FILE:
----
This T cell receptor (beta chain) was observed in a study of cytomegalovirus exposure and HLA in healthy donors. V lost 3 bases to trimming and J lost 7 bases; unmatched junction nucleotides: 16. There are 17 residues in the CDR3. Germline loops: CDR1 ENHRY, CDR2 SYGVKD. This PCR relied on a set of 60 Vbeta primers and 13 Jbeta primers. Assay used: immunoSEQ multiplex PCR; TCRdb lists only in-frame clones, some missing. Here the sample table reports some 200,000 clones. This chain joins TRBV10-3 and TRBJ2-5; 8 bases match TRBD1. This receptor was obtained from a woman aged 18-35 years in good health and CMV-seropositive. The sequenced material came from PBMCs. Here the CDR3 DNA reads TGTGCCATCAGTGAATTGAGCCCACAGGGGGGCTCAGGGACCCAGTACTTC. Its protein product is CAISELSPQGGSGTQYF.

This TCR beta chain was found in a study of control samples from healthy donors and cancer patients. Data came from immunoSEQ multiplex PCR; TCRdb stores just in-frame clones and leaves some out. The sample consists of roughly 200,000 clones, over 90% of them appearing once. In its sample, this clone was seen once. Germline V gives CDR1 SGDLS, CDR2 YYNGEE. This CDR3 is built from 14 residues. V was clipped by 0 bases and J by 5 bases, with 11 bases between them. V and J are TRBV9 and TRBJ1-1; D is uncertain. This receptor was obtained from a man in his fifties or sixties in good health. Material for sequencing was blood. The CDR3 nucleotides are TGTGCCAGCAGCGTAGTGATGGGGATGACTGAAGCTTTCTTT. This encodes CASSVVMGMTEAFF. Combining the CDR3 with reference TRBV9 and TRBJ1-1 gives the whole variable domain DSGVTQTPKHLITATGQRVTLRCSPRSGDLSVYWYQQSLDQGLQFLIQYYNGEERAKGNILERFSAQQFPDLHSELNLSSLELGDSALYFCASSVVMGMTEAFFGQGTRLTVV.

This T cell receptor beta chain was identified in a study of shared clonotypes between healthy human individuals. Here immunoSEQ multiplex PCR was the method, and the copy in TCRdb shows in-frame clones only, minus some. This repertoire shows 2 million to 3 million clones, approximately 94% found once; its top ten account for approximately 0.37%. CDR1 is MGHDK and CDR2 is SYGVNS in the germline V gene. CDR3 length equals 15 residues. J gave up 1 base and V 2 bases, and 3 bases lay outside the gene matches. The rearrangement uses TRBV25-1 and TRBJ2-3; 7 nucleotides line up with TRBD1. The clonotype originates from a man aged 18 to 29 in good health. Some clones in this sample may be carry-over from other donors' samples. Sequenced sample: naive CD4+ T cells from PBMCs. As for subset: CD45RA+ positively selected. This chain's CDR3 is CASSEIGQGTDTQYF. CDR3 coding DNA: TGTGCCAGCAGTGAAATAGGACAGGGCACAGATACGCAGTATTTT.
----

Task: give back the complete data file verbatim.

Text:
This T cell receptor (beta chain) was observed in a study of cytomegalovirus exposure and HLA in healthy donors. V lost 3 bases to trimming and J lost 7 bases; unmatched junction nucleotides: 16. There are 17 residues in the CDR3. Germline loops: CDR1 ENHRY, CDR2 SYGVKD. This PCR relied on a set of 60 Vbeta primers and 13 Jbeta primers. Assay used: immunoSEQ multiplex PCR; TCRdb lists only in-frame clones, some missing. Here the sample table reports some 200,000 clones. This chain joins TRBV10-3 and TRBJ2-5; 8 bases match TRBD1. This receptor was obtained from a woman aged 18-35 years in good health and CMV-seropositive. The sequenced material came from PBMCs. Here the CDR3 DNA reads TGTGCCATCAGTGAATTGAGCCCACAGGGGGGCTCAGGGACCCAGTACTTC. Its protein product is CAISELSPQGGSGTQYF.

This TCR beta chain was found in a study of control samples from healthy donors and cancer patients. Data came from immunoSEQ multiplex PCR; TCRdb stores just in-frame clones and leaves some out. The sample consists of roughly 200,000 clones, over 90% of them appearing once. In its sample, this clone was seen once. Germline V gives CDR1 SGDLS, CDR2 YYNGEE. This CDR3 is built from 14 residues. V was clipped by 0 bases and J by 5 bases, with 11 bases between them. V and J are TRBV9 and TRBJ1-1; D is uncertain. This receptor was obtained from a man in his fifties or sixties in good health. Material for sequencing was blood. The CDR3 nucleotides are TGTGCCAGCAGCGTAGTGATGGGGATGACTGAAGCTTTCTTT. This encodes CASSVVMGMTEAFF. Combining the CDR3 with reference TRBV9 and TRBJ1-1 gives the whole variable domain DSGVTQTPKHLITATGQRVTLRCSPRSGDLSVYWYQQSLDQGLQFLIQYYNGEERAKGNILERFSAQQFPDLHSELNLSSLELGDSALYFCASSVVMGMTEAFFGQGTRLTVV.

This T cell receptor beta chain was identified in a study of shared clonotypes between healthy human individuals. Here immunoSEQ multiplex PCR was the method, and the copy in TCRdb shows in-frame clones only, minus some. This repertoire shows 2 million to 3 million clones, approximately 94% found once; its top ten account for approximately 0.37%. CDR1 is MGHDK and CDR2 is SYGVNS in the germline V gene. CDR3 length equals 15 residues. J gave up 1 base and V 2 bases, and 3 bases lay outside the gene matches. The rearrangement uses TRBV25-1 and TRBJ2-3; 7 nucleotides line up with TRBD1. The clonotype originates from a man aged 18 to 29 in good health. Some clones in this sample may be carry-over from other donors' samples. Sequenced sample: naive CD4+ T cells from PBMCs. As for subset: CD45RA+ positively selected. This chain's CDR3 is CASSEIGQGTDTQYF. CDR3 coding DNA: TGTGCCAGCAGTGAAATAGGACAGGGCACAGATACGCAGTATTTT.